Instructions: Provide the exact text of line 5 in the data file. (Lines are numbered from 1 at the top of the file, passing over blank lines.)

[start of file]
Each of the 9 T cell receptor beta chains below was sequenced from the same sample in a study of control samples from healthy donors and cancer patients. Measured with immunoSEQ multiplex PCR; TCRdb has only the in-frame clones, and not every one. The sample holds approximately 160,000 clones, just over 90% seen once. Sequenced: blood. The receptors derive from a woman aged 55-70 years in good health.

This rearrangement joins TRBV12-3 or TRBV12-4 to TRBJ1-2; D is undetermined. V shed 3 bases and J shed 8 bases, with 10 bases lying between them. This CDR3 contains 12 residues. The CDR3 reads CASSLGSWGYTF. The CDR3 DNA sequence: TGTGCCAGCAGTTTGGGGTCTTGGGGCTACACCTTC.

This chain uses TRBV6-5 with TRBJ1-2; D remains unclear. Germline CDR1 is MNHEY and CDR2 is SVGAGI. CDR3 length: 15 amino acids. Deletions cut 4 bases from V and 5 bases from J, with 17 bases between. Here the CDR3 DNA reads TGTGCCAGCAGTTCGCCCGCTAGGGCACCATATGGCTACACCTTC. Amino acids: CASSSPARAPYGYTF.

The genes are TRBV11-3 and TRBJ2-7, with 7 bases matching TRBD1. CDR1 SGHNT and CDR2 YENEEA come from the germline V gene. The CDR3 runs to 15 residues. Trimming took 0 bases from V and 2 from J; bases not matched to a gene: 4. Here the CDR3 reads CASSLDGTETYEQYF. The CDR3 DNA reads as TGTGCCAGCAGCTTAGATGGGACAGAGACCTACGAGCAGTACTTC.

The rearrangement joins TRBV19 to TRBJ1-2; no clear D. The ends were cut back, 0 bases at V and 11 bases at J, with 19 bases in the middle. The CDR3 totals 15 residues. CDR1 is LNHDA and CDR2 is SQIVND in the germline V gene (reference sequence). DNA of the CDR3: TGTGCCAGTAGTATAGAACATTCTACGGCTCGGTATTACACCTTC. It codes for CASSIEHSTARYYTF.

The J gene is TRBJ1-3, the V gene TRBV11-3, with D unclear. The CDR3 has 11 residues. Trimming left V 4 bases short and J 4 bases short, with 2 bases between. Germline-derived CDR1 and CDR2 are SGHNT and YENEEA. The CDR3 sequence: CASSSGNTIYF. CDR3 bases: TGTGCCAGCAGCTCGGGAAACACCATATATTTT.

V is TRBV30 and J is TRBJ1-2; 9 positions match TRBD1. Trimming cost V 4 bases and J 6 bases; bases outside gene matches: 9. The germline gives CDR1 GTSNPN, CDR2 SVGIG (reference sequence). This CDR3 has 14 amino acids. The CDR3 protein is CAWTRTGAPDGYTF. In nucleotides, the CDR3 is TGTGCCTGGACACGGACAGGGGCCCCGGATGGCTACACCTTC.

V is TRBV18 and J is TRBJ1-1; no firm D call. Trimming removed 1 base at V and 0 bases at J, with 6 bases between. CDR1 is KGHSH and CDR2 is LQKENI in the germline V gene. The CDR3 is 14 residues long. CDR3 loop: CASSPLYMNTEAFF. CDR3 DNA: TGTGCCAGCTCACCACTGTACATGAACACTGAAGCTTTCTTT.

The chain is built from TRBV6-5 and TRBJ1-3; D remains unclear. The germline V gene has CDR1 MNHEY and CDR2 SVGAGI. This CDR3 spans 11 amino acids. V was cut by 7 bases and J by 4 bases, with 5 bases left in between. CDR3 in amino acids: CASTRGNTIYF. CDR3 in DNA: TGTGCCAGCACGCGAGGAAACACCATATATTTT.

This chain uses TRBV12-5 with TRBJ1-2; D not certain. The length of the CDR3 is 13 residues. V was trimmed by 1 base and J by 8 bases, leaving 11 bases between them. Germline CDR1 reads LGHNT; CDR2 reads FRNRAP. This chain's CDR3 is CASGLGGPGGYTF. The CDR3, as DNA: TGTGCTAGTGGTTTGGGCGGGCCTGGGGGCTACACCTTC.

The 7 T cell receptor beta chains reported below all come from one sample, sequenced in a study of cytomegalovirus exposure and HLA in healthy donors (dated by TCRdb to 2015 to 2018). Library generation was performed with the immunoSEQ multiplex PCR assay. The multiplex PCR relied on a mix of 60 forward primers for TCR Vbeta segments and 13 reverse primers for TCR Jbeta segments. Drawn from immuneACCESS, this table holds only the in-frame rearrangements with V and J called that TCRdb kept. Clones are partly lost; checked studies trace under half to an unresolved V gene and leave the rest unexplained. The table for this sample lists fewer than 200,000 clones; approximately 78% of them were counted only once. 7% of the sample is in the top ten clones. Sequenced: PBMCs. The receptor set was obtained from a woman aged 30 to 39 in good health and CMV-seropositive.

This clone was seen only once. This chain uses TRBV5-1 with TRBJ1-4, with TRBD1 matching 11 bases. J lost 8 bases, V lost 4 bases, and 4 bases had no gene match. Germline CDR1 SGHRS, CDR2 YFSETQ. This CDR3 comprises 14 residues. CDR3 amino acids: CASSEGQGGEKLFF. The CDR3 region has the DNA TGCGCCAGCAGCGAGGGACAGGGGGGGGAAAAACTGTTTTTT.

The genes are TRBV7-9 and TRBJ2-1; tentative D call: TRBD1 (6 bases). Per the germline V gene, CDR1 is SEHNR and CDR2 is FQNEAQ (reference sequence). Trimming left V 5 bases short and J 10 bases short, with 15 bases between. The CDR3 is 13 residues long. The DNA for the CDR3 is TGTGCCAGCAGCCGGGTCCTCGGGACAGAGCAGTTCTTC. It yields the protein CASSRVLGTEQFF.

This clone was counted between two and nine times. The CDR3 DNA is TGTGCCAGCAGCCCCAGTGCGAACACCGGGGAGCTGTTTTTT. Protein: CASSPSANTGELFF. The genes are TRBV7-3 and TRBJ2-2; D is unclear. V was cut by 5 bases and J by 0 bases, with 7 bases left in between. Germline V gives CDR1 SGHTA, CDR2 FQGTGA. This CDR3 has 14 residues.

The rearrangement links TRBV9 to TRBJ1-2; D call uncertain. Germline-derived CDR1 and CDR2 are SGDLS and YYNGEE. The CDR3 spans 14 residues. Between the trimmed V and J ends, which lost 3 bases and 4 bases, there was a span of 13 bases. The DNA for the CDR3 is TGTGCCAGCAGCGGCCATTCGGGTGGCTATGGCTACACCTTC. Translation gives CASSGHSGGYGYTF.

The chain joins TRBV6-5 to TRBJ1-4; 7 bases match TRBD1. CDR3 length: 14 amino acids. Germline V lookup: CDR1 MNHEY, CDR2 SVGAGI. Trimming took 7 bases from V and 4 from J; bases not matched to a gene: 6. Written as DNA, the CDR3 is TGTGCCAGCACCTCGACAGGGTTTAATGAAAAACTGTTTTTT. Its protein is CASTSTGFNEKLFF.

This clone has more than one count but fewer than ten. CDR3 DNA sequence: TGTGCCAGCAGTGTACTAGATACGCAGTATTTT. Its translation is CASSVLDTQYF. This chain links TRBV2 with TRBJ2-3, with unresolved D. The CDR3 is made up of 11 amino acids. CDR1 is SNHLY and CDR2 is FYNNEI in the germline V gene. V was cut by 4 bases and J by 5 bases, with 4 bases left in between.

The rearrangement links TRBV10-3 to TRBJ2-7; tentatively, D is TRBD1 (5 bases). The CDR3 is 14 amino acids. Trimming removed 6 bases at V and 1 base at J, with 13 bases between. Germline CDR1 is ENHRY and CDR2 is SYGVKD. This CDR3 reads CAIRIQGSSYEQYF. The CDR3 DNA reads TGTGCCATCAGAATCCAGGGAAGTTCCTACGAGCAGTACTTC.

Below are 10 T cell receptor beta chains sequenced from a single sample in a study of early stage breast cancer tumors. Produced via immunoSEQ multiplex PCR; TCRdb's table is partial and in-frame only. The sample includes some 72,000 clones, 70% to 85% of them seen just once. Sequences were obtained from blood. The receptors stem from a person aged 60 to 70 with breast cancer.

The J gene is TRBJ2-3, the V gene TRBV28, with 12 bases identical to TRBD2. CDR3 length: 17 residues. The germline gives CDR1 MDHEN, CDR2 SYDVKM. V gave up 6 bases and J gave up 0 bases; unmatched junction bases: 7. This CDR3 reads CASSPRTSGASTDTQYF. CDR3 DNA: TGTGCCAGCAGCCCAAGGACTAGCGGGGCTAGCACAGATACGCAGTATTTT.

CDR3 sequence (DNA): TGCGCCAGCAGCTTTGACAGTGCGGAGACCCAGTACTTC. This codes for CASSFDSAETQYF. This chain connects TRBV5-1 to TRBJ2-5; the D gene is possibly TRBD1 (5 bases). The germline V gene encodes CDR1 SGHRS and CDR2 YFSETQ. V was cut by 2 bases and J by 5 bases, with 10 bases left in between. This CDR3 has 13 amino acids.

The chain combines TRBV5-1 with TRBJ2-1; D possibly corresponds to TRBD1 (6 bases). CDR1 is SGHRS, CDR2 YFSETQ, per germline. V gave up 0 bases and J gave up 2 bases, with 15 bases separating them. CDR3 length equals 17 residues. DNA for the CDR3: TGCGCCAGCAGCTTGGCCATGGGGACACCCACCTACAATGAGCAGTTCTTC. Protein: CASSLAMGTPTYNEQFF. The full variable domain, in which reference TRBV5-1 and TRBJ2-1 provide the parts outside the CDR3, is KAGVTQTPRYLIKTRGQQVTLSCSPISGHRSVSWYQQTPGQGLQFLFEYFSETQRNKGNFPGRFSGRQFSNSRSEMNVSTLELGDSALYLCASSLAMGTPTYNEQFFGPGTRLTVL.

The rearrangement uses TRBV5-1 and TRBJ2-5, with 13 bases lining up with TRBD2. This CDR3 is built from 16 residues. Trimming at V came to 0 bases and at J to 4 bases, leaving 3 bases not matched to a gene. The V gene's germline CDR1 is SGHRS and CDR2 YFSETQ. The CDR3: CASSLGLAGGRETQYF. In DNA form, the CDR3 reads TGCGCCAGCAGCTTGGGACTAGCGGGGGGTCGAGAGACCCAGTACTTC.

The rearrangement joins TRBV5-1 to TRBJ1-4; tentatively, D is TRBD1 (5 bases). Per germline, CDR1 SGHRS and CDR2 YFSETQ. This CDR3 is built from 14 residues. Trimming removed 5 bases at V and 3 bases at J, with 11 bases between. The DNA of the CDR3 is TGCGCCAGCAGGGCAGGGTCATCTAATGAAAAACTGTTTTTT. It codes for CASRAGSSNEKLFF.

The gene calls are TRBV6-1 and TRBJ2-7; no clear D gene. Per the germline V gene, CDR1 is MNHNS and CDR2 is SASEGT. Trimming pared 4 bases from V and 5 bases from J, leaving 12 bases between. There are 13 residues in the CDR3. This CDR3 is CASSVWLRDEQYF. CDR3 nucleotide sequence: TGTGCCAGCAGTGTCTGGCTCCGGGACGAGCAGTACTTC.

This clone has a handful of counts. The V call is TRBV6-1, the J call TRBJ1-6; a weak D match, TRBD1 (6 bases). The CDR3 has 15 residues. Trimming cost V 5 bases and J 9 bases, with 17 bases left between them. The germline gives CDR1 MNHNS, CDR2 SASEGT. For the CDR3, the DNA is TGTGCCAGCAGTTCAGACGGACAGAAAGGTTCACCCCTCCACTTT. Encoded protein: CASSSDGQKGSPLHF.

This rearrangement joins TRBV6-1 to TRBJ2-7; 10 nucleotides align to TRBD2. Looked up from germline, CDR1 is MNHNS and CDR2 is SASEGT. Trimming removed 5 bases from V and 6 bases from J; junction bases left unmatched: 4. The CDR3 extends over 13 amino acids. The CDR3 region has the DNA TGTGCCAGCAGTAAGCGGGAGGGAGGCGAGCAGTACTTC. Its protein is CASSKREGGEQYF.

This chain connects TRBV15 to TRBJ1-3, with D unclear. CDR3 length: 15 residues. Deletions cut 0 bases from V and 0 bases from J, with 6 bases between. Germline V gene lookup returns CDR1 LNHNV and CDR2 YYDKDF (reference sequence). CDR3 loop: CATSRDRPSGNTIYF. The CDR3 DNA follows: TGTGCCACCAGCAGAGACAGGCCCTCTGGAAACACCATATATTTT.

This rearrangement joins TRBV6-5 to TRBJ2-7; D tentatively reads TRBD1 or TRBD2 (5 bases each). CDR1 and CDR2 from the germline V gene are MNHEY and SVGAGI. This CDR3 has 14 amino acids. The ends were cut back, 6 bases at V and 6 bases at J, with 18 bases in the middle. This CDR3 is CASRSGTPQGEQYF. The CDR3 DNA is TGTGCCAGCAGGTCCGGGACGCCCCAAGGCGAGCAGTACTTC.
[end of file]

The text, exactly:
The rearrangement joins TRBV19 to TRBJ1-2; no clear D. The ends were cut back, 0 bases at V and 11 bases at J, with 19 bases in the middle. The CDR3 totals 15 residues. CDR1 is LNHDA and CDR2 is SQIVND in the germline V gene (reference sequence). DNA of the CDR3: TGTGCCAGTAGTATAGAACATTCTACGGCTCGGTATTACACCTTC. It codes for CASSIEHSTARYYTF.